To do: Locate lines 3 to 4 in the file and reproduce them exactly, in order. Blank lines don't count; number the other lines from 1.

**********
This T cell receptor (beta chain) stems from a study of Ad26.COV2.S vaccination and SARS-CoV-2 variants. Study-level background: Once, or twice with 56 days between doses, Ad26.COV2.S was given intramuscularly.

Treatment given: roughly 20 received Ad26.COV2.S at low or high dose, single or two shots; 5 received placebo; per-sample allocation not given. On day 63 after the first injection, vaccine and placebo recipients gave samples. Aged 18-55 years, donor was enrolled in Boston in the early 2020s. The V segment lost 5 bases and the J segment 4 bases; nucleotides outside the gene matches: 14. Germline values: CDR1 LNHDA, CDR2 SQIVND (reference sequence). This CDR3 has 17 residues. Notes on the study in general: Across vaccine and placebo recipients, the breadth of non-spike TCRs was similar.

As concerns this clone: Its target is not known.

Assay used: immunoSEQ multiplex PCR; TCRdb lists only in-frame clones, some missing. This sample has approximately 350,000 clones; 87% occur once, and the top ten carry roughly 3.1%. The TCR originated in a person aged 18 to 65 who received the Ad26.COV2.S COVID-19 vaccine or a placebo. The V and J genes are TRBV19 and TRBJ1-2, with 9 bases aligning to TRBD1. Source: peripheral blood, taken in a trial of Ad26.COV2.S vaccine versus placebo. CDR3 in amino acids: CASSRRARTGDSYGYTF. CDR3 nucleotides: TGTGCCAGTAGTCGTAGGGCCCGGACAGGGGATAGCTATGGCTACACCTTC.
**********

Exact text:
As concerns this clone: Its target is not known.

Assay used: immunoSEQ multiplex PCR; TCRdb lists only in-frame clones, some missing. This sample has approximately 350,000 clones; 87% occur once, and the top ten carry roughly 3.1%. The TCR originated in a person aged 18 to 65 who received the Ad26.COV2.S COVID-19 vaccine or a placebo. The V and J genes are TRBV19 and TRBJ1-2, with 9 bases aligning to TRBD1. Source: peripheral blood, taken in a trial of Ad26.COV2.S vaccine versus placebo. CDR3 in amino acids: CASSRRARTGDSYGYTF. CDR3 nucleotides: TGTGCCAGTAGTCGTAGGGCCCGGACAGGGGATAGCTATGGCTACACCTTC.